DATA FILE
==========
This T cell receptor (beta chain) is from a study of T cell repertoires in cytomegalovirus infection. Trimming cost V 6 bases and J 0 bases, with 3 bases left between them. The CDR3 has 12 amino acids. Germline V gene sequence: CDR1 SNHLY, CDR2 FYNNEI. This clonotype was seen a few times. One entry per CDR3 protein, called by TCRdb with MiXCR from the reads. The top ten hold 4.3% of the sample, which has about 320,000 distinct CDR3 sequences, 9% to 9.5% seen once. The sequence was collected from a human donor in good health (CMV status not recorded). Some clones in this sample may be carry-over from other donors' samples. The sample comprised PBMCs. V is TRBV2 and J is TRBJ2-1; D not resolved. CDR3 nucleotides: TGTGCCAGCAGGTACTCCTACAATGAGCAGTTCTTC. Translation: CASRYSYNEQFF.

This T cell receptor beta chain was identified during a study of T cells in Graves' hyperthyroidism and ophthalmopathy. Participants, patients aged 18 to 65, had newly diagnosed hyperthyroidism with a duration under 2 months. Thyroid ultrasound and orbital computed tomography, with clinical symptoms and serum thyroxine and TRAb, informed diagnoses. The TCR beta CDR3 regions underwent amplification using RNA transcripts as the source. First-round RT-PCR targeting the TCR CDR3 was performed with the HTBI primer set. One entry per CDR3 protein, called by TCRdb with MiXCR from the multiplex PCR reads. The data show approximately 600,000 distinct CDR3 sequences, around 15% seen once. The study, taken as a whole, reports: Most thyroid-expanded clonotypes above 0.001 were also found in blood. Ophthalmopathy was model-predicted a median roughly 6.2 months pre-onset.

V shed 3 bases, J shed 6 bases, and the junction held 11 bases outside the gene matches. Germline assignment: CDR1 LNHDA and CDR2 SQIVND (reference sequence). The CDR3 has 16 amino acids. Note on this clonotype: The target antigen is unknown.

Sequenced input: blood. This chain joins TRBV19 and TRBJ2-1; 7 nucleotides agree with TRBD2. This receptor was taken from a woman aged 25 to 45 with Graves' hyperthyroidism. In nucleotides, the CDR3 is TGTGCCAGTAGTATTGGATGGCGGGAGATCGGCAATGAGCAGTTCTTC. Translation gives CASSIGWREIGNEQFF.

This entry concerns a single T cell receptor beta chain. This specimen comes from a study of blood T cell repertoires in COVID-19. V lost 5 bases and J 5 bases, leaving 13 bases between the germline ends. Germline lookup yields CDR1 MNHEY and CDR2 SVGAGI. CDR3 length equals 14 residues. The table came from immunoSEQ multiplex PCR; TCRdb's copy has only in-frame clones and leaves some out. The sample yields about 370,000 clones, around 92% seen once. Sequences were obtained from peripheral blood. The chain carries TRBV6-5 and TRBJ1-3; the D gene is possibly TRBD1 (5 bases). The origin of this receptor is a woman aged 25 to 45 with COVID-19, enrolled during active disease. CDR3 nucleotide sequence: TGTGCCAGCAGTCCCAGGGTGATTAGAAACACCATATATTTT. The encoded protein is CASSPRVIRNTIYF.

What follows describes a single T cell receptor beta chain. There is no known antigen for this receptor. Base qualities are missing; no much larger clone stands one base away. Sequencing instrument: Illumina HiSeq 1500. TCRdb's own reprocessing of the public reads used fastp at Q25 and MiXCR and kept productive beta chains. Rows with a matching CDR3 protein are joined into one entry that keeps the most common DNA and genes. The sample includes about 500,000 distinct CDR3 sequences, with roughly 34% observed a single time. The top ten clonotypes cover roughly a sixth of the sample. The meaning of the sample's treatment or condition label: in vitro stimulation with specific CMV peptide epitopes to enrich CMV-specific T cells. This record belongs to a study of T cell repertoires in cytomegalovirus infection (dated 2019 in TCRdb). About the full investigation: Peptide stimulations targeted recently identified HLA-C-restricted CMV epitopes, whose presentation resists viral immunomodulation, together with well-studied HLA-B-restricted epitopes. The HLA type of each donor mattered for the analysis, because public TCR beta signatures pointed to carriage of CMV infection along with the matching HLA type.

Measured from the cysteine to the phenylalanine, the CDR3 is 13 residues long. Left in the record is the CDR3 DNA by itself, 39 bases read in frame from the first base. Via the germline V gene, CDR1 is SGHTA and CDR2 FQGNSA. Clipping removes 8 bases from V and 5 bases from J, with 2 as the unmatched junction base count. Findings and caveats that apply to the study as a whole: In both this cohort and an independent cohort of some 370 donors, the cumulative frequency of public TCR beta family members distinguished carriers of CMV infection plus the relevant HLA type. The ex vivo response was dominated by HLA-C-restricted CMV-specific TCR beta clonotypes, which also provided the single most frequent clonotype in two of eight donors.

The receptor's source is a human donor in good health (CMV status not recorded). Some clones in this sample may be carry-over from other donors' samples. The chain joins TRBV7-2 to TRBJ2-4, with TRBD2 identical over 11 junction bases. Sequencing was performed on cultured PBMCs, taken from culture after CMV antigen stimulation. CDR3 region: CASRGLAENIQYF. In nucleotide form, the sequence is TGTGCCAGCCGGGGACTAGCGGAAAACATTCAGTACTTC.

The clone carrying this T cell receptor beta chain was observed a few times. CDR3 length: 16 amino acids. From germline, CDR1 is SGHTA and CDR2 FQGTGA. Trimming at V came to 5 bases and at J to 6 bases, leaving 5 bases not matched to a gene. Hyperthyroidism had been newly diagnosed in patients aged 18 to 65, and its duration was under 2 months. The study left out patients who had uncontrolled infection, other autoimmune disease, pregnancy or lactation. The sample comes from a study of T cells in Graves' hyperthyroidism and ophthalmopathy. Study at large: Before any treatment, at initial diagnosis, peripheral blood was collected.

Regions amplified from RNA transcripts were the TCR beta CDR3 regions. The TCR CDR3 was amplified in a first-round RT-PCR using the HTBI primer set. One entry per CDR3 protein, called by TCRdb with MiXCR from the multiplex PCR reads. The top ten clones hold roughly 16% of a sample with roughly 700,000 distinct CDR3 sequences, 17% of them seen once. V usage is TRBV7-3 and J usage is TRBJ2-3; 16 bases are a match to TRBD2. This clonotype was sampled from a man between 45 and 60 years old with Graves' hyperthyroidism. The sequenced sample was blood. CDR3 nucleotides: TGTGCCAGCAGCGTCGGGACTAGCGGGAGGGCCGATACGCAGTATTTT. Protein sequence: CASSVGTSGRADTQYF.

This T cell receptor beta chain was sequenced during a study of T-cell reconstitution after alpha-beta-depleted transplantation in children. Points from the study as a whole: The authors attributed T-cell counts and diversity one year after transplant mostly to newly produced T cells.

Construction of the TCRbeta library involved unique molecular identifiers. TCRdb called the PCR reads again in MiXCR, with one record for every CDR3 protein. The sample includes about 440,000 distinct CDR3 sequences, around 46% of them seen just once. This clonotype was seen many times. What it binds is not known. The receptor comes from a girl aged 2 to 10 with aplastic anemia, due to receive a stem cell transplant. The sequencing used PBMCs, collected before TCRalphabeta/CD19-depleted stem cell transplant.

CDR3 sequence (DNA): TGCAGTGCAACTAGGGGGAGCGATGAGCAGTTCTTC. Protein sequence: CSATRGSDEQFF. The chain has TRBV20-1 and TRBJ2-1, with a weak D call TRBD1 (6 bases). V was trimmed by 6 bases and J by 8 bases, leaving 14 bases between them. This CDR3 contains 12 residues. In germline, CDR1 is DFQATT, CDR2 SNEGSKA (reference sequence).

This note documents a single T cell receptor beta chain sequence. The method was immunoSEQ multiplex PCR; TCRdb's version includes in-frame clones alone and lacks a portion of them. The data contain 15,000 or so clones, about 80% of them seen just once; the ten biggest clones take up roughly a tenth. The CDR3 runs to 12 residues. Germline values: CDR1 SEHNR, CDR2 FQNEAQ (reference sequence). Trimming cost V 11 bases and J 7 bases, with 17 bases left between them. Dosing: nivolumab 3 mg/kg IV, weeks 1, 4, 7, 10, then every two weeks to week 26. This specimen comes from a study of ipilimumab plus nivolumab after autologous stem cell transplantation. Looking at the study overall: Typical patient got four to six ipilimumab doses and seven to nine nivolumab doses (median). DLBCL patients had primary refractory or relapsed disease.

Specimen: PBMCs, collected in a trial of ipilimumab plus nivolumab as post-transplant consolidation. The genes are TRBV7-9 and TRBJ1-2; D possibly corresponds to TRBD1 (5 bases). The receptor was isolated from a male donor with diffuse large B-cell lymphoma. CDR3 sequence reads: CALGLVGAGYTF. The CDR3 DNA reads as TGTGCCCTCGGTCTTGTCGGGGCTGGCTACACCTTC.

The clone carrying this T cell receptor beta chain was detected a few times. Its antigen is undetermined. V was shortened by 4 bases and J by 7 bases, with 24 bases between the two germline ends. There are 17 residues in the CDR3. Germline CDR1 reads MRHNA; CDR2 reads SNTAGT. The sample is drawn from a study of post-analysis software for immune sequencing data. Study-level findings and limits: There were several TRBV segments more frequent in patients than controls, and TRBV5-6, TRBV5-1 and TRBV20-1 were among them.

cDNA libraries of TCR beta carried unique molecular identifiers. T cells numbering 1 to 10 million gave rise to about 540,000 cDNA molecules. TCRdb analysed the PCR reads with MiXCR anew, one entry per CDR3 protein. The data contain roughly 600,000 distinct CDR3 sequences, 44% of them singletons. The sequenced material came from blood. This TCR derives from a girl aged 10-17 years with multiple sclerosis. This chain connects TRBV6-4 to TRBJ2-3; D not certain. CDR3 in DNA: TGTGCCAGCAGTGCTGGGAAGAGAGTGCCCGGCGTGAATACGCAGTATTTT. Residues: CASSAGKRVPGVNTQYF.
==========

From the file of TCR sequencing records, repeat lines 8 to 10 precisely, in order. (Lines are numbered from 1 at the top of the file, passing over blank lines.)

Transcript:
The receptor's source is a human donor in good health (CMV status not recorded). Some clones in this sample may be carry-over from other donors' samples. The chain joins TRBV7-2 to TRBJ2-4, with TRBD2 identical over 11 junction bases. Sequencing was performed on cultured PBMCs, taken from culture after CMV antigen stimulation. CDR3 region: CASRGLAENIQYF. In nucleotide form, the sequence is TGTGCCAGCCGGGGACTAGCGGAAAACATTCAGTACTTC.

The clone carrying this T cell receptor beta chain was observed a few times. CDR3 length: 16 amino acids. From germline, CDR1 is SGHTA and CDR2 FQGTGA. Trimming at V came to 5 bases and at J to 6 bases, leaving 5 bases not matched to a gene. Hyperthyroidism had been newly diagnosed in patients aged 18 to 65, and its duration was under 2 months. The study left out patients who had uncontrolled infection, other autoimmune disease, pregnancy or lactation. The sample comes from a study of T cells in Graves' hyperthyroidism and ophthalmopathy. Study at large: Before any treatment, at initial diagnosis, peripheral blood was collected.

Regions amplified from RNA transcripts were the TCR beta CDR3 regions. The TCR CDR3 was amplified in a first-round RT-PCR using the HTBI primer set. One entry per CDR3 protein, called by TCRdb with MiXCR from the multiplex PCR reads. The top ten clones hold roughly 16% of a sample with roughly 700,000 distinct CDR3 sequences, 17% of them seen once. V usage is TRBV7-3 and J usage is TRBJ2-3; 16 bases are a match to TRBD2. This clonotype was sampled from a man between 45 and 60 years old with Graves' hyperthyroidism. The sequenced sample was blood. CDR3 nucleotides: TGTGCCAGCAGCGTCGGGACTAGCGGGAGGGCCGATACGCAGTATTTT. Protein sequence: CASSVGTSGRADTQYF.